April 18, 2007

Review: The Tides

The Tides
Octopus Books, $6

everything else is a lie

So begins Genya Turovskaya’s three-sectioned chapbook of poetic oscillation, The Tides. The title could not be more fitting. Turovskaya’s lines wash back and forth across the page, towing objects and ideas from place to place before they run aground and the cycle begins again. The lines are disjointed, divided, but they are not fractured or disconnected. Everything is held together in the precise movements between before and after:
to begin what has begun again

suddenly men appear and absolutely nothing

except that something is and becomes was...

do you approach

the battering tide

something happens
something is happening to me

something has interrupted
something else someone
turns to look
over their shoulder

there is nothing there


Turovskaya’s world is full of mythos. It is a world “removed from geography the non-event the human / silhouette impressed in an embankment of mud // land mass torn free of the continent” (“The Tides”). The Tides reads like a post-creation story where the landscape has been reconstructed with names (of trees, of animals, of things), ships, lights, clothes, buildings, and water. The scenes are at once empty and full.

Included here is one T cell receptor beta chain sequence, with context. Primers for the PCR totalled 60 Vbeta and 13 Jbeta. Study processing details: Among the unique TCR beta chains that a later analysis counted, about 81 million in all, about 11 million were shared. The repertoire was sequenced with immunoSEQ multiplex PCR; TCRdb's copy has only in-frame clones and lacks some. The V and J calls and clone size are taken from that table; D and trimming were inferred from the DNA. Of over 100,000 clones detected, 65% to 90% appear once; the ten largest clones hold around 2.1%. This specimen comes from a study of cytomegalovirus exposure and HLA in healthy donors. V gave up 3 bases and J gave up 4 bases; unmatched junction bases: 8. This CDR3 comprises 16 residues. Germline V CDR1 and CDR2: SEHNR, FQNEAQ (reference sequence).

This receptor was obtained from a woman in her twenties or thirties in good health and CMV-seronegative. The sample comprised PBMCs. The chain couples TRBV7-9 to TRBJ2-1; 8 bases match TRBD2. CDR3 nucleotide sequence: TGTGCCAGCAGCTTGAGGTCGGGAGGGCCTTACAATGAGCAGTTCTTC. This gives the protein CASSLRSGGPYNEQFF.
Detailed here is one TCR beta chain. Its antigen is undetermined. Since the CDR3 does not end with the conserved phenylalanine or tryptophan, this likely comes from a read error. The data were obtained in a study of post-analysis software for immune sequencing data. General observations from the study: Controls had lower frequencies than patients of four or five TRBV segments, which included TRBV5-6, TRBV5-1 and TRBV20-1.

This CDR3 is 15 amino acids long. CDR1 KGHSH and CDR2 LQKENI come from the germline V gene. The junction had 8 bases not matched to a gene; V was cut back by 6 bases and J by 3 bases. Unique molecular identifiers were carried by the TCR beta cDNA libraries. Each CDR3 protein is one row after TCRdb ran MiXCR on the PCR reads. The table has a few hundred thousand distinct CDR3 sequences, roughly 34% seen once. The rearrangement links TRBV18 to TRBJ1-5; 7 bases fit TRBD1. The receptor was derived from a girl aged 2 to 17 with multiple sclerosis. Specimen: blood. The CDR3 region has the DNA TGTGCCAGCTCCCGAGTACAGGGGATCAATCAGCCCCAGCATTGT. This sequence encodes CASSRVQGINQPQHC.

Line, language, and subject have all been broken down into incremental elements that, when strung together, complete what cannot be completed. Because if we are always a part of the in-between, and if “something else” is always happening, what other choice do we have but “to begin what has begun again”? Turovskaya builds a world through division and abstraction, but she writes with a serene clarity that never loses its way. She is both creator and guide. The Tides traverses the border that runs somewhere between lost-ness and finding, and Turovskaya allows us to accompany her on her journey through this vast expanse.

by Nate Slawson

This is the fifth in a series of eight reviews on the chapbooks from Octopus Books.